Transforming Health Care Through Evidence and Collaboration
Transforming Health Care Through Evidence and Collaboration
The NIHCM Foundation is a nonprofit, nonpartisan organization dedicated to improving the effectiveness, efficiency and quality of America's health care system.
  • News

    To help you find answers to questions concerning COVID-19, NIHCM is providing you with links to expert sources that are frequently updated. We will continually update this list.

    Learn More
  • Awards

    We are honored to announce the finalists for the 26th Annual Health Care Research and Journalism Awards. The winning entry in each category will be announced in late Spring and will receive a $15,000 to $20,000 cash prize.

    See the Finalists Press Release The NIHCM Awards
  • Data Insights

    Mental illness is increasingly common among young people but many are not receiving the treatment that they need. This Data Insights explores current trends in youth mental health and opportunities to improve outcomes.

    Learn More
  • Grants

    NIHCM Foundation has awarded 14 grants for health care journalism including investigative reporting and educational opportunities for reporters.

    Press Release All Journalism Grantees
  • Grants

    NIHCM Foundation has awarded over $500,000 in grants to support nine investigator-initiated research studies.

    Press Release All Research Grantees
  • Briefing

    NIHCM Foundation led a briefing on Capitol Hill to discuss social determinants of health and the opioid crisis with Founding President and CEO Nancy Chockley, former CMS Administrator Don Berwick, Curtis Barnett of Arkansas Blue Cross Blue Shield, Craig Samitt of Blue Cross and Blue Shield of Minnesota, and Grant Baldwin from the CDC.

    Press Release Watch the Video
  • Advisory Board

    NIHCM Foundation is pleased to welcome Dr. Scott Gottlieb, Sherry Glied, PhD, and Katherine Baicker, PhD, to its distinguished Advisory Board. Their ideas and insights will advance NIHCM's mission to improve health care for millions of Americans.

    Press Release Advisory Board
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Events

April 08, 2020
USC-covid19-webinar-040820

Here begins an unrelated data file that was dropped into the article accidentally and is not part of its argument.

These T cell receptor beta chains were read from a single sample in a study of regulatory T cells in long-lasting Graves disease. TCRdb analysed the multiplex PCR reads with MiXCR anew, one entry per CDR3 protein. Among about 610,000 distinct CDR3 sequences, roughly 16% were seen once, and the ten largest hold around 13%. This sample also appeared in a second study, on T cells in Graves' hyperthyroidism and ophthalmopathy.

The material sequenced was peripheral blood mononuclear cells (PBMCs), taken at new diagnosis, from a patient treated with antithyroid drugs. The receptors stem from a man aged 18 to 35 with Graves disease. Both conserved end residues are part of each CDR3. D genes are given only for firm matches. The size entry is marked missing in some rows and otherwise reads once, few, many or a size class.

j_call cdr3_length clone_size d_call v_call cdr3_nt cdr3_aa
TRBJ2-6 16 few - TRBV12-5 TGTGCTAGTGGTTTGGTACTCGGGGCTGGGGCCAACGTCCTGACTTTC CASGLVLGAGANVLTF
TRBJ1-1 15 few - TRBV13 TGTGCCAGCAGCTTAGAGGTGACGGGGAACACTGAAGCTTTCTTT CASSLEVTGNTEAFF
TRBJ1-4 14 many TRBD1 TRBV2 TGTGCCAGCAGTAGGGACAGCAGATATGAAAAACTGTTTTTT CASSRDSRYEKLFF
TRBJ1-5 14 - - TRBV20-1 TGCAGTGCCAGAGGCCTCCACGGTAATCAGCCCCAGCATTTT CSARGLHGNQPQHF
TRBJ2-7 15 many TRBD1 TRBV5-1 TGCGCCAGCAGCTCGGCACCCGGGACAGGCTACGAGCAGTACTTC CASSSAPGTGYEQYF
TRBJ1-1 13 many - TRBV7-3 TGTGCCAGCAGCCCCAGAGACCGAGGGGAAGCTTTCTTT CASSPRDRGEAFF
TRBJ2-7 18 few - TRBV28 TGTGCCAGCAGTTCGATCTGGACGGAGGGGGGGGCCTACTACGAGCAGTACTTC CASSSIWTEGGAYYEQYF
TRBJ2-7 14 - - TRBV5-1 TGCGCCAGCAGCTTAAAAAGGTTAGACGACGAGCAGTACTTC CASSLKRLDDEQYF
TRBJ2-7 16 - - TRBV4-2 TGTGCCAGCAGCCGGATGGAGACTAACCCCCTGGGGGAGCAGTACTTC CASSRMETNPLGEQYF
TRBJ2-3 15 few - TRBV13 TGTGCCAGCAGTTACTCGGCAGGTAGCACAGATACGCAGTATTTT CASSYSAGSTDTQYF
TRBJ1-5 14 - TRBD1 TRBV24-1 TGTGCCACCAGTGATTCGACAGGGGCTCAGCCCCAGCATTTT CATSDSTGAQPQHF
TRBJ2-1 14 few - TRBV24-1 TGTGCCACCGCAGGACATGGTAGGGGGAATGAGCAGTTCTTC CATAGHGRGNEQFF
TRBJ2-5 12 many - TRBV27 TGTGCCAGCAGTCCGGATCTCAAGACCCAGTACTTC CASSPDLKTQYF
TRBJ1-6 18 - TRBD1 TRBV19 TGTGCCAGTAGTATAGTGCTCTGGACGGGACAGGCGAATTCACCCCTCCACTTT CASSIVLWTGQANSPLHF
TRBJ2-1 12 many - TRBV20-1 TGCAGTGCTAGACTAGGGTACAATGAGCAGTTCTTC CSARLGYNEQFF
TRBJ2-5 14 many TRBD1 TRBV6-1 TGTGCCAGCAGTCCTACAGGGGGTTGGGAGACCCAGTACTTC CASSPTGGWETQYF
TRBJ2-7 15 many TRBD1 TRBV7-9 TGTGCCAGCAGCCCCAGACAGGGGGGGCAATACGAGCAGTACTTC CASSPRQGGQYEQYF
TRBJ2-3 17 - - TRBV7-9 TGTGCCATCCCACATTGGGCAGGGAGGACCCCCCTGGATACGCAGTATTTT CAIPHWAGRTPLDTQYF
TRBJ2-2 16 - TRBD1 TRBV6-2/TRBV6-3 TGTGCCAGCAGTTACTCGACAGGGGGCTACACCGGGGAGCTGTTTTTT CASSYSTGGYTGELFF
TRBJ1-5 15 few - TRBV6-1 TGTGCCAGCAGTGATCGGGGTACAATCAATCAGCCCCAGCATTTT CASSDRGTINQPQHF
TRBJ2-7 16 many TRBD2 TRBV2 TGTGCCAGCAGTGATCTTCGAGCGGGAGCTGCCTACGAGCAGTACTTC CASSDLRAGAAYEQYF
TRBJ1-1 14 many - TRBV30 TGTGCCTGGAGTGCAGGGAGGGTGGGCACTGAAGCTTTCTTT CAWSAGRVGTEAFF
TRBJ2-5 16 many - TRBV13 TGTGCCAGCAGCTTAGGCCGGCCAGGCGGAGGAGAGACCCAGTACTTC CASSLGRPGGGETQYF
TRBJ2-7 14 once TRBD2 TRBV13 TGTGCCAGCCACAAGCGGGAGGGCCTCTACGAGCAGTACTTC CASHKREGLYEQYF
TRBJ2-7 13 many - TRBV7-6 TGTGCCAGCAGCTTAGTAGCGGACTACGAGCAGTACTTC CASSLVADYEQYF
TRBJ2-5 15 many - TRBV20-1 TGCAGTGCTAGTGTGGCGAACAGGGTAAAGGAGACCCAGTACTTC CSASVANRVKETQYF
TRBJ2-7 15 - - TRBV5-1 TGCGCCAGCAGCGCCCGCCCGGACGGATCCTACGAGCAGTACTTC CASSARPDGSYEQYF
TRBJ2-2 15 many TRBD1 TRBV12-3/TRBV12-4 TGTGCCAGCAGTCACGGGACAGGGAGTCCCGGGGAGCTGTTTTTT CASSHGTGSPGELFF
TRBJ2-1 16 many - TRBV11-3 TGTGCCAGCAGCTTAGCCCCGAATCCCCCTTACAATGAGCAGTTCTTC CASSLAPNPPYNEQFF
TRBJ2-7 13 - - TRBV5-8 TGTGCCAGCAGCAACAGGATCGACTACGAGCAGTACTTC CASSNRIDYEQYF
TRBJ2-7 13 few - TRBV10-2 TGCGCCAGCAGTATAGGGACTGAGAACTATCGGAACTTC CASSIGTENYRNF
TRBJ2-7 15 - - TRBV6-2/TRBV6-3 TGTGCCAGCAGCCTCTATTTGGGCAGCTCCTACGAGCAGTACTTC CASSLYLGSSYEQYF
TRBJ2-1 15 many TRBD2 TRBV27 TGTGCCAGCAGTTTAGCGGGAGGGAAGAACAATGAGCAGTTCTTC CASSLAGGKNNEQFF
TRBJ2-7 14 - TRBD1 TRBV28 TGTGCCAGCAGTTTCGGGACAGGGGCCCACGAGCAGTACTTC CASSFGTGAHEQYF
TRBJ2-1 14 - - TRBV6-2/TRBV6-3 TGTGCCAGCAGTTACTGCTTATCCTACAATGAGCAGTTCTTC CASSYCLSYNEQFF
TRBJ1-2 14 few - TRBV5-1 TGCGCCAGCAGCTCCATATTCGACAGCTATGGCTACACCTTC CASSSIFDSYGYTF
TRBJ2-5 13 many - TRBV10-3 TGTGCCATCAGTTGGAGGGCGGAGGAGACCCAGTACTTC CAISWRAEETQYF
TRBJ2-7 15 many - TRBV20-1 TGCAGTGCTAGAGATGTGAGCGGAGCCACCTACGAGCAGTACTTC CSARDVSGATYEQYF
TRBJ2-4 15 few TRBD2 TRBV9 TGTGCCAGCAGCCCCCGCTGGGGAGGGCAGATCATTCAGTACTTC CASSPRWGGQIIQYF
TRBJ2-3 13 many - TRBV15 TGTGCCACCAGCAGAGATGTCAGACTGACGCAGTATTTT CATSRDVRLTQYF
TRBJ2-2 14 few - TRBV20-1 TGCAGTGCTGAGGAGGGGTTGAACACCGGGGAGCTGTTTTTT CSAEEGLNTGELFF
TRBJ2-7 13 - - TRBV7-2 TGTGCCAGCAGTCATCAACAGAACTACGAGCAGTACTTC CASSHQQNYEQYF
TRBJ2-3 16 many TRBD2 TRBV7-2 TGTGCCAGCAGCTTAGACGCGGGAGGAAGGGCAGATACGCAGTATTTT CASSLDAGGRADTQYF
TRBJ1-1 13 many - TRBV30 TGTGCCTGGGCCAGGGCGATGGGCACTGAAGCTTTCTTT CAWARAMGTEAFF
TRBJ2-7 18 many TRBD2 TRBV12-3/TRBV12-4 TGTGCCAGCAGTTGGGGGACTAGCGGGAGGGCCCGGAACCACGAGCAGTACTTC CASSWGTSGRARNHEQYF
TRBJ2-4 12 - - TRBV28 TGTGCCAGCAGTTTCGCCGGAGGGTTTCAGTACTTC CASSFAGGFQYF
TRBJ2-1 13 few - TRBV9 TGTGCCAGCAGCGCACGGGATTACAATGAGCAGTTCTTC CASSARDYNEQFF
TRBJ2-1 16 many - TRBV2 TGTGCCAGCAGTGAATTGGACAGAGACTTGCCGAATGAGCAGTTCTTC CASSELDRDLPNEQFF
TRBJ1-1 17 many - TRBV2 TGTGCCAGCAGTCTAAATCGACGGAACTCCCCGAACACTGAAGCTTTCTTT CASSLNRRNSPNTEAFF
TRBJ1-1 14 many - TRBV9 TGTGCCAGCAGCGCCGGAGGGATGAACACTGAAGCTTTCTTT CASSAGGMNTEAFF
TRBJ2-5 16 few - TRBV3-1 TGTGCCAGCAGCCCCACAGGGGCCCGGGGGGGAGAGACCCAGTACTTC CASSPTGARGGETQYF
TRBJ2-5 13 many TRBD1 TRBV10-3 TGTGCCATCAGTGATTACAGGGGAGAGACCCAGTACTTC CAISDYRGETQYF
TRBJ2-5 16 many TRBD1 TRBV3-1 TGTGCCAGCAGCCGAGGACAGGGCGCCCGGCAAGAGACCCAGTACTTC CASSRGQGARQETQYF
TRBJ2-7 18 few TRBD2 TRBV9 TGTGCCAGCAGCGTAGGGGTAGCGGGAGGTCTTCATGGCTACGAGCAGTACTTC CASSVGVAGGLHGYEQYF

This webinar will highlight how a top reporter stays on top of the story every day, and will offer actionable tips that will bolster fellow journalists' coverage.

March 18, 2020
Alliance-covid19-webinar-image

This COVID-19 Webinar Miniseries synthesizes the information in the headlines to provide cohesive insight into the status of the response and remaining gaps in the system that must be addressed to limit the severity of the COVID-19 outbreak in the United States.

In the News

March 2020
Population Health Spotlight
newsletter rural urban new

The ACA's Section 1332 Waivers: Will We See More State Innovation in Health Care Reform?

Joel Ario, JD, Managing Director, Manatt Health

While the Affordable Care Act continues to be politically polarizing, my experience with stakeholders from across the health reform landscape is that they are focused on effectively implementing the law and on making incremental – not radical – changes to it. The question is how such change might happen given the deep national divisions about what corrections are needed. One answer lies in Section 1332 of the ACA, which invites states to be “laboratories of democracy” in experimenting with ACA reforms that do not have enough support to pass Congress but could garner backing at a state level.

Joel Ario
Joel Ario
What Could States Do?

Section 1332 authorizes states to request five-year renewable waivers from the U.S. Departments of Health and Human Services (HHS) and the Treasury to modify four pillars of the ACA, with changes beginning as early as 2017. First, states may modify the rules governing covered benefits, premium tax credits and cost-sharing subsidies. Second, they may replace or modify their ACA Marketplaces by providing health plan choice, subsidy eligibility determination, and enrollment in other ways. Finally, states may modify or even eliminate the ACA’s individual and/or employer mandates.